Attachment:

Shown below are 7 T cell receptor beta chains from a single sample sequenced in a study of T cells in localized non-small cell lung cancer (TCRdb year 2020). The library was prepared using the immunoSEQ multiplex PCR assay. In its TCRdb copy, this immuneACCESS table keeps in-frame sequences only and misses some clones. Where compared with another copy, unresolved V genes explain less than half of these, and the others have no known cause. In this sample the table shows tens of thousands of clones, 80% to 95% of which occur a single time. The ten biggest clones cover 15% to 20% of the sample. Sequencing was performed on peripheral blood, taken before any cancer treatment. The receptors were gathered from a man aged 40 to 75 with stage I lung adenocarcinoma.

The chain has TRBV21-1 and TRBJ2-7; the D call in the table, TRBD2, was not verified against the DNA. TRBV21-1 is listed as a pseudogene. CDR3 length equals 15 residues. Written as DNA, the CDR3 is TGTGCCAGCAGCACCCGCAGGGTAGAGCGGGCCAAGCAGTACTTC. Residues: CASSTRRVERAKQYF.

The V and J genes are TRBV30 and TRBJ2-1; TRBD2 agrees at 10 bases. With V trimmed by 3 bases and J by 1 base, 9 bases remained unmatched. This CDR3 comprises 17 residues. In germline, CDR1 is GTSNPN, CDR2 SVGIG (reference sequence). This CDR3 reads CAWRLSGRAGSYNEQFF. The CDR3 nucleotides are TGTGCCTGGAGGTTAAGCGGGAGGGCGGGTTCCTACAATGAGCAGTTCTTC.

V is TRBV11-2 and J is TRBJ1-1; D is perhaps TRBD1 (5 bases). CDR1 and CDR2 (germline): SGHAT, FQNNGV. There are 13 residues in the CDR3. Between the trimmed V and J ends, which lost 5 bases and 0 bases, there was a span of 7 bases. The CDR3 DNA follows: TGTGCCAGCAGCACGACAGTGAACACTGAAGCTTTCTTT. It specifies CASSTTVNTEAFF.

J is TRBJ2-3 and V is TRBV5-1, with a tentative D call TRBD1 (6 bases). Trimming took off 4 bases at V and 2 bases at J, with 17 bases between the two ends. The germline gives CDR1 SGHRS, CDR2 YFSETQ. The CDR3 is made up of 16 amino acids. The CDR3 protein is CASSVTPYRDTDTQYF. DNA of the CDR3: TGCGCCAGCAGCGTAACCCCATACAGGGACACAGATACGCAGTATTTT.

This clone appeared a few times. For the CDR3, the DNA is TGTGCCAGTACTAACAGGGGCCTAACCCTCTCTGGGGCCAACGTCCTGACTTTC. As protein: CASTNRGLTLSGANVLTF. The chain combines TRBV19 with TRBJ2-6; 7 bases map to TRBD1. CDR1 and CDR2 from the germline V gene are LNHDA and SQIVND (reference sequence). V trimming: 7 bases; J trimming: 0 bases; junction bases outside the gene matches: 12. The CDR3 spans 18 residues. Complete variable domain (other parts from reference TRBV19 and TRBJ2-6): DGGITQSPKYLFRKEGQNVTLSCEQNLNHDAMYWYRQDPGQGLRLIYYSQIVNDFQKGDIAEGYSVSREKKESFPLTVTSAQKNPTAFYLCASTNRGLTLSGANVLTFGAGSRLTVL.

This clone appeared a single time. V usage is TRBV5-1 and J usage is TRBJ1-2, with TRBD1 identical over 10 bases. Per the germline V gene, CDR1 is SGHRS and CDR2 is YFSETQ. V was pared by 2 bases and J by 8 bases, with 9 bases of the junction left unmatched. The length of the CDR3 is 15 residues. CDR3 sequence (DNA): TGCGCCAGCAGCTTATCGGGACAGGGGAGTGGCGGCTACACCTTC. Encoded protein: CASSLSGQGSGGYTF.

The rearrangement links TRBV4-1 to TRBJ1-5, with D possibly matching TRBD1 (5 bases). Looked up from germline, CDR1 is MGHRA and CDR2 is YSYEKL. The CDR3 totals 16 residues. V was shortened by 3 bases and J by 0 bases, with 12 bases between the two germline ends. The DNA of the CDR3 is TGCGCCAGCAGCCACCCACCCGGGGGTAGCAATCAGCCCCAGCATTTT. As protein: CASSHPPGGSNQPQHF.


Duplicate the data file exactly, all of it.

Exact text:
Shown below are 7 T cell receptor beta chains from a single sample sequenced in a study of T cells in localized non-small cell lung cancer (TCRdb year 2020). The library was prepared using the immunoSEQ multiplex PCR assay. In its TCRdb copy, this immuneACCESS table keeps in-frame sequences only and misses some clones. Where compared with another copy, unresolved V genes explain less than half of these, and the others have no known cause. In this sample the table shows tens of thousands of clones, 80% to 95% of which occur a single time. The ten biggest clones cover 15% to 20% of the sample. Sequencing was performed on peripheral blood, taken before any cancer treatment. The receptors were gathered from a man aged 40 to 75 with stage I lung adenocarcinoma.

The chain has TRBV21-1 and TRBJ2-7; the D call in the table, TRBD2, was not verified against the DNA. TRBV21-1 is listed as a pseudogene. CDR3 length equals 15 residues. Written as DNA, the CDR3 is TGTGCCAGCAGCACCCGCAGGGTAGAGCGGGCCAAGCAGTACTTC. Residues: CASSTRRVERAKQYF.

The V and J genes are TRBV30 and TRBJ2-1; TRBD2 agrees at 10 bases. With V trimmed by 3 bases and J by 1 base, 9 bases remained unmatched. This CDR3 comprises 17 residues. In germline, CDR1 is GTSNPN, CDR2 SVGIG (reference sequence). This CDR3 reads CAWRLSGRAGSYNEQFF. The CDR3 nucleotides are TGTGCCTGGAGGTTAAGCGGGAGGGCGGGTTCCTACAATGAGCAGTTCTTC.

V is TRBV11-2 and J is TRBJ1-1; D is perhaps TRBD1 (5 bases). CDR1 and CDR2 (germline): SGHAT, FQNNGV. There are 13 residues in the CDR3. Between the trimmed V and J ends, which lost 5 bases and 0 bases, there was a span of 7 bases. The CDR3 DNA follows: TGTGCCAGCAGCACGACAGTGAACACTGAAGCTTTCTTT. It specifies CASSTTVNTEAFF.

J is TRBJ2-3 and V is TRBV5-1, with a tentative D call TRBD1 (6 bases). Trimming took off 4 bases at V and 2 bases at J, with 17 bases between the two ends. The germline gives CDR1 SGHRS, CDR2 YFSETQ. The CDR3 is made up of 16 amino acids. The CDR3 protein is CASSVTPYRDTDTQYF. DNA of the CDR3: TGCGCCAGCAGCGTAACCCCATACAGGGACACAGATACGCAGTATTTT.

This clone appeared a few times. For the CDR3, the DNA is TGTGCCAGTACTAACAGGGGCCTAACCCTCTCTGGGGCCAACGTCCTGACTTTC. As protein: CASTNRGLTLSGANVLTF. The chain combines TRBV19 with TRBJ2-6; 7 bases map to TRBD1. CDR1 and CDR2 from the germline V gene are LNHDA and SQIVND (reference sequence). V trimming: 7 bases; J trimming: 0 bases; junction bases outside the gene matches: 12. The CDR3 spans 18 residues. Complete variable domain (other parts from reference TRBV19 and TRBJ2-6): DGGITQSPKYLFRKEGQNVTLSCEQNLNHDAMYWYRQDPGQGLRLIYYSQIVNDFQKGDIAEGYSVSREKKESFPLTVTSAQKNPTAFYLCASTNRGLTLSGANVLTFGAGSRLTVL.

This clone appeared a single time. V usage is TRBV5-1 and J usage is TRBJ1-2, with TRBD1 identical over 10 bases. Per the germline V gene, CDR1 is SGHRS and CDR2 is YFSETQ. V was pared by 2 bases and J by 8 bases, with 9 bases of the junction left unmatched. The length of the CDR3 is 15 residues. CDR3 sequence (DNA): TGCGCCAGCAGCTTATCGGGACAGGGGAGTGGCGGCTACACCTTC. Encoded protein: CASSLSGQGSGGYTF.

The rearrangement links TRBV4-1 to TRBJ1-5, with D possibly matching TRBD1 (5 bases). Looked up from germline, CDR1 is MGHRA and CDR2 is YSYEKL. The CDR3 totals 16 residues. V was shortened by 3 bases and J by 0 bases, with 12 bases between the two germline ends. The DNA of the CDR3 is TGCGCCAGCAGCCACCCACCCGGGGGTAGCAATCAGCCCCAGCATTTT. As protein: CASSHPPGGSNQPQHF.